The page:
I didn’t begin my life dreaming of becoming a writer. No, I began it dreaming of being a cowgirl. I longed to put on my Stetson hat, strap on my chaps, and ride into the sunset atop my trusty steed, which was almost always a palomino.
Together, my pony and I would keep the cattle herded, make sure the bad guys landed in jail, and make sure all the stars were dusted off so that they twinkled like mad in the big, open sky. It was a lusty dream, I tell you, the key and most important element being… horse! I was a girl who couldn’t get enough of them. I even had an invisible horse. Every day we rode the range of our small front yard, and at night I led him into the invisible barn. I fed him invisible oats, and then polished the invisible saddle until it shone.
As my young friend Ness would say, “It had all the things.” The dream, that is. The only problem was that my family lived in a very small house in the middle of very big Houston. Having a horse of my own was never really in the cards (not until much later in my life, and that is a different story).
This not-having-a-real-horse created an ache in me.
It was a tangible missing, something that I wore just beneath my skin. Thank goodness for my grandmother, who did not discount or belittle this big yearning. Instead, she began to supply me with books about horses. Every Christmas, every birthday, Easter, Valentine’s day, etc., she gave me another book about a horse. I read everything Marguerite Henry wrote, all of the Will James books, and Walter Farley. Above all, I treasured Black Beauty by Anna Sewell. I still do. These books took the edge off my huge desire for a horse. So, I became a reader-by-dreaming. Turns out I had to read in order to get as close as possible to my heart’s desire.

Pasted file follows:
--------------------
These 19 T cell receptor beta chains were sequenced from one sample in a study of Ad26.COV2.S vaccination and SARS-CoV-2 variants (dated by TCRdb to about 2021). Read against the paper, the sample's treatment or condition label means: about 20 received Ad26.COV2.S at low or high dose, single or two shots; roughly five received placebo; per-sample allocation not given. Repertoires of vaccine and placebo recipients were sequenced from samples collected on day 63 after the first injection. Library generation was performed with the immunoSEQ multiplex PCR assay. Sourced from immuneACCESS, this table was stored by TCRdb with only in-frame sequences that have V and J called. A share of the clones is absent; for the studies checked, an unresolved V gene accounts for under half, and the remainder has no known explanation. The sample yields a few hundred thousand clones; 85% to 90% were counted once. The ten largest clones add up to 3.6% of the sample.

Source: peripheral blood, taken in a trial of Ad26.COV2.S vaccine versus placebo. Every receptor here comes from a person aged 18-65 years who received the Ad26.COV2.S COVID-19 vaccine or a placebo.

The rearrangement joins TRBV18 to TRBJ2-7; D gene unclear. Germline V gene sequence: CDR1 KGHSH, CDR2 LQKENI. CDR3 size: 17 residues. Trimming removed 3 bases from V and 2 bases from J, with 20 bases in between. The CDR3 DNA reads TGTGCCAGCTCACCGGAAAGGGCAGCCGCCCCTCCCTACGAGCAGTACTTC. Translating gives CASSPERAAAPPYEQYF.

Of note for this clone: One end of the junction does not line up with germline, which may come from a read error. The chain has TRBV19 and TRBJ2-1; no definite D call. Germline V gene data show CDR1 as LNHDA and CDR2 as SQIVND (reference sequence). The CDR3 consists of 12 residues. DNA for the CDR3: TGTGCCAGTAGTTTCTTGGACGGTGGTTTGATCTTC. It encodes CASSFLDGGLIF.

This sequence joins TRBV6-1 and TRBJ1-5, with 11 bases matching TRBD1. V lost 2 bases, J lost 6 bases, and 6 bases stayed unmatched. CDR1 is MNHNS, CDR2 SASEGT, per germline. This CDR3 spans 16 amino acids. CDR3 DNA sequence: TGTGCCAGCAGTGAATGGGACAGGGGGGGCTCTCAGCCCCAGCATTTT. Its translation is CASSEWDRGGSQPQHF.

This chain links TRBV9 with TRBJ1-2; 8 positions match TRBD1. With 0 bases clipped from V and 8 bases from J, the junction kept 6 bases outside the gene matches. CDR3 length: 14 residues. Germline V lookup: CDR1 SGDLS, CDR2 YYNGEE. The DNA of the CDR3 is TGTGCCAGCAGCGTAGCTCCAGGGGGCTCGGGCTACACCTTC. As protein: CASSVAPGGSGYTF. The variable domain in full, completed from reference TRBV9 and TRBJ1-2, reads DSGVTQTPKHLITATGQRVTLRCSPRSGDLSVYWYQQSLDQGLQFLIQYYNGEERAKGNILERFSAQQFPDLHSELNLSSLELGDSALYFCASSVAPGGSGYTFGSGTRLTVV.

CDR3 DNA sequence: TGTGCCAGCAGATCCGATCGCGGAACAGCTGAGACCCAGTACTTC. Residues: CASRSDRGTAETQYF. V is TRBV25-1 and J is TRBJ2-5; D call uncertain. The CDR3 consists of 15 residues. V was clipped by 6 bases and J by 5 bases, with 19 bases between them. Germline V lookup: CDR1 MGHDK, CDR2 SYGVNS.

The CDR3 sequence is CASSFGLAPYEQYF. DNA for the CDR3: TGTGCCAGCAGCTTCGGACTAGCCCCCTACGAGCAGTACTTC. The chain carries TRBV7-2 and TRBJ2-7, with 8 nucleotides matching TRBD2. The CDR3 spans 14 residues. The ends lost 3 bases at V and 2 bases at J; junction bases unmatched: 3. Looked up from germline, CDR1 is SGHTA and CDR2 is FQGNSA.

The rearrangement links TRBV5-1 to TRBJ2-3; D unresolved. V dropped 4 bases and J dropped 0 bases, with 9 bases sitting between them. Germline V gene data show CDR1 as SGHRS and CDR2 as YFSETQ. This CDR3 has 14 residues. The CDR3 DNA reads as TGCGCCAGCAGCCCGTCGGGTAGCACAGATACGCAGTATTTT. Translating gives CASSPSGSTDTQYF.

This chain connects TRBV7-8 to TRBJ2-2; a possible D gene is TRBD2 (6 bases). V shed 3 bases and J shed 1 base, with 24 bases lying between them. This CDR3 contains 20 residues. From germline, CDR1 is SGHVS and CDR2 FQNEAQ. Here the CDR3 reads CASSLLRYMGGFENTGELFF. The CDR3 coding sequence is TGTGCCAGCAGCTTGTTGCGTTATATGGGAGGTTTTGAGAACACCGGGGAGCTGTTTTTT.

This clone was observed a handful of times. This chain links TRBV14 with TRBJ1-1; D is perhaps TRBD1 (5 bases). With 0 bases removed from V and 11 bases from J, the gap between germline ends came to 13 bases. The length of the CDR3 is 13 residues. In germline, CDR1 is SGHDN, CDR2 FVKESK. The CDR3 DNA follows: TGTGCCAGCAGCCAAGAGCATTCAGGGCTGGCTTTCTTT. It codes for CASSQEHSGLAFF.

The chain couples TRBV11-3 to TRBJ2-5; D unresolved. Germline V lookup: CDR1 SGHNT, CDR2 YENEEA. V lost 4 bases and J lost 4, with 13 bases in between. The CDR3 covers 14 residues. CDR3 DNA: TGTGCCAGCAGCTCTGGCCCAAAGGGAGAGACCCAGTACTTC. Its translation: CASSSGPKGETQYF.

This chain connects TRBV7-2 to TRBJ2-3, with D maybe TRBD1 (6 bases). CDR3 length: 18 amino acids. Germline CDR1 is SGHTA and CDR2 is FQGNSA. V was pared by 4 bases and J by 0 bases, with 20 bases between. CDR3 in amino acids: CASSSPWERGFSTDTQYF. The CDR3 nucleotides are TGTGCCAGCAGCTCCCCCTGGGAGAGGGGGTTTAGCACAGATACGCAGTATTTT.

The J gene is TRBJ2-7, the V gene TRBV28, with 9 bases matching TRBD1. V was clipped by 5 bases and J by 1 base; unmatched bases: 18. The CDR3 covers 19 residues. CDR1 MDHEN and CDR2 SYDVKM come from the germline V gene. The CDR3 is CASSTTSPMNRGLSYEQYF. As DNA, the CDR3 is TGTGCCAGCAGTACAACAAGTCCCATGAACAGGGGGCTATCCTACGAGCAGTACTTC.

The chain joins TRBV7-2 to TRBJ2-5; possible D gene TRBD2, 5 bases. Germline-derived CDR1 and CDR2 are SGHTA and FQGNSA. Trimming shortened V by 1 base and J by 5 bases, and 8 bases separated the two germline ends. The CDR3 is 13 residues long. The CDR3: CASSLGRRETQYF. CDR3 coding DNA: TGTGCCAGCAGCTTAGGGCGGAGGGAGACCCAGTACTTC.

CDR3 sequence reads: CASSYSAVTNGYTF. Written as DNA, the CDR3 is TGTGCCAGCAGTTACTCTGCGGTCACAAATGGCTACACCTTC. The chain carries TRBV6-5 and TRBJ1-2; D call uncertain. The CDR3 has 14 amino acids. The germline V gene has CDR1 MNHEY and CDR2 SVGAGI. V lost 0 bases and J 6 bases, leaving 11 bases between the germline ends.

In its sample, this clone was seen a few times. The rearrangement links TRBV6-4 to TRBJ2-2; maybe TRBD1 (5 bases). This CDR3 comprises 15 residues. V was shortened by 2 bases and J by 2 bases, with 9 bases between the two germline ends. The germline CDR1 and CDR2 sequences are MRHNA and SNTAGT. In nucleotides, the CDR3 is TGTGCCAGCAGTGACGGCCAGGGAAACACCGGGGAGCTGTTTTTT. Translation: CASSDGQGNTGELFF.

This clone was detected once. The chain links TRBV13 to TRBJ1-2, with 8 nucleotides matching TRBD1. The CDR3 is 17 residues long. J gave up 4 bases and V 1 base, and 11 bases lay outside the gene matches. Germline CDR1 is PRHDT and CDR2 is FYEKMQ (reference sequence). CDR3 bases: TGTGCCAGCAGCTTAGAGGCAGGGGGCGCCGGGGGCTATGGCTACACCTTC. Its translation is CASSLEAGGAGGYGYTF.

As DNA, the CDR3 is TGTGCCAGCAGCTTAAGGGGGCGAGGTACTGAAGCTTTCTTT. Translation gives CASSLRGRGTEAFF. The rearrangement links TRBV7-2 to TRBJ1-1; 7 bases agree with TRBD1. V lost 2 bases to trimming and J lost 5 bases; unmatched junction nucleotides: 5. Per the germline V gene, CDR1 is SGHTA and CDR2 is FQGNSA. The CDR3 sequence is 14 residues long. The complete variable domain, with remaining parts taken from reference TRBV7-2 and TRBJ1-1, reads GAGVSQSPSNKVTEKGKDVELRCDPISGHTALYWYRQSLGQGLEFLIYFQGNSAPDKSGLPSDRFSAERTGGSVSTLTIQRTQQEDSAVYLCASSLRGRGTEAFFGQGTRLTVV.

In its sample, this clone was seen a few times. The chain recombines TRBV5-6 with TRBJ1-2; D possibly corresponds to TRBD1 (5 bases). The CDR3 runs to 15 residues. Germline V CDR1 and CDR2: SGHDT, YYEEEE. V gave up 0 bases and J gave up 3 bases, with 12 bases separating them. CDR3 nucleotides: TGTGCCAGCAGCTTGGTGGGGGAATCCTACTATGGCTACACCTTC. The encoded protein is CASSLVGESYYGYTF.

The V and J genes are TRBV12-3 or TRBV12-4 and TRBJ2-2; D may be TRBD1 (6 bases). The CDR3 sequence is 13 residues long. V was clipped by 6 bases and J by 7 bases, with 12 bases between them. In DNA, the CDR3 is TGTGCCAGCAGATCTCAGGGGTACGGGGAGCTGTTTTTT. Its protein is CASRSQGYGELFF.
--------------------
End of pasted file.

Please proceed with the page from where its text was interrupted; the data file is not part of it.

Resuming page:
It wasn’t books about horses that turned me into a writer.
In my early thirties, I was already familiar with Willard’s picture books, as well as her poetry. It was no surprise to me that she would write something of such understated beauty. All the elements of fiction that I love—family, magical realism, humor, sorrow, unlikely possibilities—all infused with love.
I can say that I’ve studied it for the way the author wove multiple story lines together, some of which were seemingly unrelated, and then brought them to a brilliant finish. One of my biggest goals as an author is always to make the ending seem inevitable. That is, I want my readers to feel that the ending could not be anything else. It can only be that one inevitable possibility. It may not be the ending we want, but it has to be the ending that is true. Sister Water does that.
It also has the most wondrous of settings: an old museum that has a river running underneath it; a river that sometimes makes itself known clearly, and other times vanishes. The museum itself is filled with unusual objects, each one of which has some sort of significance. Every single thing has a story, and story is the key.
There are many other books in my reading life that have made bigger, sharper, more indelible impacts on me.
However, I can’t say that any of them have given me the same sense of finding the miraculous in odd places that I did in Sister Water. Toward the end of the book, Sam Theopolis (who may or may not be an angel), says this: “We aren’t made of atoms, Ellen. We’re made of stories.”
This has been my mantra as a writer, and as a person, for all these years. I’m grateful to Nancy Willard for reminding me of that. Someday, who knows, I might write that story of me. “Once upon a time, there was a small cowgirl whose horse was invisible. Together, they rounded up all the cattle…”
It could happen.